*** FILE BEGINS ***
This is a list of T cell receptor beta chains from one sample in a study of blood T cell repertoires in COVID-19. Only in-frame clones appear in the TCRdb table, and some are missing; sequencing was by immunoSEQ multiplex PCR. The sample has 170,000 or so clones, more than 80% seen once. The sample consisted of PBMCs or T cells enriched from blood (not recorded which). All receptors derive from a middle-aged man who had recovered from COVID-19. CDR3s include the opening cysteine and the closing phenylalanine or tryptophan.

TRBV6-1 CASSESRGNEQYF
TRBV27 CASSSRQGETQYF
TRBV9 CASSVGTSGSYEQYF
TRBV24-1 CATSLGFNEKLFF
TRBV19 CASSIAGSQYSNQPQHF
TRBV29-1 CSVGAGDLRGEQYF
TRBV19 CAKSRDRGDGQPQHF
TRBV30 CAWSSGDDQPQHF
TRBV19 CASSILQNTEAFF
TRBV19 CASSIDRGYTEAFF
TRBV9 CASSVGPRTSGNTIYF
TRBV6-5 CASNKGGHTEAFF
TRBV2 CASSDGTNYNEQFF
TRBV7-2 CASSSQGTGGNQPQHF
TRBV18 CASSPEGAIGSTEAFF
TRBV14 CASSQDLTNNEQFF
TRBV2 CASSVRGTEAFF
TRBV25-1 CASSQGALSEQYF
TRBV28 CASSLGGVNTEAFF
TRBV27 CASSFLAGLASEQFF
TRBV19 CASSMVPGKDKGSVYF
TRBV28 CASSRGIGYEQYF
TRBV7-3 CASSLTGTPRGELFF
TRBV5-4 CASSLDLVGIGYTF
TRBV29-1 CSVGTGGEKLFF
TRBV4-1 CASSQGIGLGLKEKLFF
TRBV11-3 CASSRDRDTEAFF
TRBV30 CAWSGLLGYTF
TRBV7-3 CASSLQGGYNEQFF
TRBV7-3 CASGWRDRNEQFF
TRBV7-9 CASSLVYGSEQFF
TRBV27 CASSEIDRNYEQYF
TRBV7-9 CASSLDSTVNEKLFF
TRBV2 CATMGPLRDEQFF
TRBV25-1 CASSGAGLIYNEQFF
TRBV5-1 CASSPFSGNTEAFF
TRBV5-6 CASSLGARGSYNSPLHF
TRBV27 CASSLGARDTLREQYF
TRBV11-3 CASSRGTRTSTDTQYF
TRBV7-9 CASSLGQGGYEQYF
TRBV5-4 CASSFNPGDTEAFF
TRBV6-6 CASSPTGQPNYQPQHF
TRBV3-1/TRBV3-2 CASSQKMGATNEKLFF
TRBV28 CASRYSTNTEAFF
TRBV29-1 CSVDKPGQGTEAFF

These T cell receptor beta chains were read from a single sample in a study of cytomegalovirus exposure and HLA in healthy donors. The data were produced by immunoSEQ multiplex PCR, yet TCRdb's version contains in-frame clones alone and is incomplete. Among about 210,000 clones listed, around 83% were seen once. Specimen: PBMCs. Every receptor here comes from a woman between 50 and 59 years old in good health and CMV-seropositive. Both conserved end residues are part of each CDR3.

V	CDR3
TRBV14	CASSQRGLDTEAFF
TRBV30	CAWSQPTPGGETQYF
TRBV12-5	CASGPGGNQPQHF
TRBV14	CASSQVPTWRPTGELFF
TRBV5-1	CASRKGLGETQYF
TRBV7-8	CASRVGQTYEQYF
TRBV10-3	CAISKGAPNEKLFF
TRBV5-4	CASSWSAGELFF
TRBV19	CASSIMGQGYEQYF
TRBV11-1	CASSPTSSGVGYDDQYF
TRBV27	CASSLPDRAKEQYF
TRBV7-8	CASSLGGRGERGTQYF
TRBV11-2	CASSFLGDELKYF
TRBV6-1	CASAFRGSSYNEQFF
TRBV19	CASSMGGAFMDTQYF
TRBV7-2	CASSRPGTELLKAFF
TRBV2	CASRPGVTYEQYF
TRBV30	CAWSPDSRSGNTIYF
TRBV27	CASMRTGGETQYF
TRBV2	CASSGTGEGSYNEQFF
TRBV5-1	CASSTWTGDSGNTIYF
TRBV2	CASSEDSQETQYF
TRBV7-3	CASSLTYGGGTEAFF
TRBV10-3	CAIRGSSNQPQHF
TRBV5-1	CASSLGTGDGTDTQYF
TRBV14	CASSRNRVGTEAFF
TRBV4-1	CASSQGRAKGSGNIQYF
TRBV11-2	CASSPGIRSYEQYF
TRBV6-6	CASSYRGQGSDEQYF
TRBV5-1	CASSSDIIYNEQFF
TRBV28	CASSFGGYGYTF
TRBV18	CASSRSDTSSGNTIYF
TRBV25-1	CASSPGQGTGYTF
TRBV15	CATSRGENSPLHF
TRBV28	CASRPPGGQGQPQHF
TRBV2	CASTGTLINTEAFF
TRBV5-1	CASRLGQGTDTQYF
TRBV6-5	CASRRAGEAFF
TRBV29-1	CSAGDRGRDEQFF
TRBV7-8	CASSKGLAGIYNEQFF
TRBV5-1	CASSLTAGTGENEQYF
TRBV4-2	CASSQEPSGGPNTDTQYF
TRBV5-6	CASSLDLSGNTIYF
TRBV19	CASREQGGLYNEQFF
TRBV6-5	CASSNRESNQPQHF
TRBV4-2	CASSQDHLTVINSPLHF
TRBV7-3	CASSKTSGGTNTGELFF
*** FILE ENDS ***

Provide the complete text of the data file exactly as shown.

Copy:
This is a list of T cell receptor beta chains from one sample in a study of blood T cell repertoires in COVID-19. Only in-frame clones appear in the TCRdb table, and some are missing; sequencing was by immunoSEQ multiplex PCR. The sample has 170,000 or so clones, more than 80% seen once. The sample consisted of PBMCs or T cells enriched from blood (not recorded which). All receptors derive from a middle-aged man who had recovered from COVID-19. CDR3s include the opening cysteine and the closing phenylalanine or tryptophan.

TRBV6-1 CASSESRGNEQYF
TRBV27 CASSSRQGETQYF
TRBV9 CASSVGTSGSYEQYF
TRBV24-1 CATSLGFNEKLFF
TRBV19 CASSIAGSQYSNQPQHF
TRBV29-1 CSVGAGDLRGEQYF
TRBV19 CAKSRDRGDGQPQHF
TRBV30 CAWSSGDDQPQHF
TRBV19 CASSILQNTEAFF
TRBV19 CASSIDRGYTEAFF
TRBV9 CASSVGPRTSGNTIYF
TRBV6-5 CASNKGGHTEAFF
TRBV2 CASSDGTNYNEQFF
TRBV7-2 CASSSQGTGGNQPQHF
TRBV18 CASSPEGAIGSTEAFF
TRBV14 CASSQDLTNNEQFF
TRBV2 CASSVRGTEAFF
TRBV25-1 CASSQGALSEQYF
TRBV28 CASSLGGVNTEAFF
TRBV27 CASSFLAGLASEQFF
TRBV19 CASSMVPGKDKGSVYF
TRBV28 CASSRGIGYEQYF
TRBV7-3 CASSLTGTPRGELFF
TRBV5-4 CASSLDLVGIGYTF
TRBV29-1 CSVGTGGEKLFF
TRBV4-1 CASSQGIGLGLKEKLFF
TRBV11-3 CASSRDRDTEAFF
TRBV30 CAWSGLLGYTF
TRBV7-3 CASSLQGGYNEQFF
TRBV7-3 CASGWRDRNEQFF
TRBV7-9 CASSLVYGSEQFF
TRBV27 CASSEIDRNYEQYF
TRBV7-9 CASSLDSTVNEKLFF
TRBV2 CATMGPLRDEQFF
TRBV25-1 CASSGAGLIYNEQFF
TRBV5-1 CASSPFSGNTEAFF
TRBV5-6 CASSLGARGSYNSPLHF
TRBV27 CASSLGARDTLREQYF
TRBV11-3 CASSRGTRTSTDTQYF
TRBV7-9 CASSLGQGGYEQYF
TRBV5-4 CASSFNPGDTEAFF
TRBV6-6 CASSPTGQPNYQPQHF
TRBV3-1/TRBV3-2 CASSQKMGATNEKLFF
TRBV28 CASRYSTNTEAFF
TRBV29-1 CSVDKPGQGTEAFF

These T cell receptor beta chains were read from a single sample in a study of cytomegalovirus exposure and HLA in healthy donors. The data were produced by immunoSEQ multiplex PCR, yet TCRdb's version contains in-frame clones alone and is incomplete. Among about 210,000 clones listed, around 83% were seen once. Specimen: PBMCs. Every receptor here comes from a woman between 50 and 59 years old in good health and CMV-seropositive. Both conserved end residues are part of each CDR3.

V	CDR3
TRBV14	CASSQRGLDTEAFF
TRBV30	CAWSQPTPGGETQYF
TRBV12-5	CASGPGGNQPQHF
TRBV14	CASSQVPTWRPTGELFF
TRBV5-1	CASRKGLGETQYF
TRBV7-8	CASRVGQTYEQYF
TRBV10-3	CAISKGAPNEKLFF
TRBV5-4	CASSWSAGELFF
TRBV19	CASSIMGQGYEQYF
TRBV11-1	CASSPTSSGVGYDDQYF
TRBV27	CASSLPDRAKEQYF
TRBV7-8	CASSLGGRGERGTQYF
TRBV11-2	CASSFLGDELKYF
TRBV6-1	CASAFRGSSYNEQFF
TRBV19	CASSMGGAFMDTQYF
TRBV7-2	CASSRPGTELLKAFF
TRBV2	CASRPGVTYEQYF
TRBV30	CAWSPDSRSGNTIYF
TRBV27	CASMRTGGETQYF
TRBV2	CASSGTGEGSYNEQFF
TRBV5-1	CASSTWTGDSGNTIYF
TRBV2	CASSEDSQETQYF
TRBV7-3	CASSLTYGGGTEAFF
TRBV10-3	CAIRGSSNQPQHF
TRBV5-1	CASSLGTGDGTDTQYF
TRBV14	CASSRNRVGTEAFF
TRBV4-1	CASSQGRAKGSGNIQYF
TRBV11-2	CASSPGIRSYEQYF
TRBV6-6	CASSYRGQGSDEQYF
TRBV5-1	CASSSDIIYNEQFF
TRBV28	CASSFGGYGYTF
TRBV18	CASSRSDTSSGNTIYF
TRBV25-1	CASSPGQGTGYTF
TRBV15	CATSRGENSPLHF
TRBV28	CASRPPGGQGQPQHF
TRBV2	CASTGTLINTEAFF
TRBV5-1	CASRLGQGTDTQYF
TRBV6-5	CASRRAGEAFF
TRBV29-1	CSAGDRGRDEQFF
TRBV7-8	CASSKGLAGIYNEQFF
TRBV5-1	CASSLTAGTGENEQYF
TRBV4-2	CASSQEPSGGPNTDTQYF
TRBV5-6	CASSLDLSGNTIYF
TRBV19	CASREQGGLYNEQFF
TRBV6-5	CASSNRESNQPQHF
TRBV4-2	CASSQDHLTVINSPLHF
TRBV7-3	CASSKTSGGTNTGELFF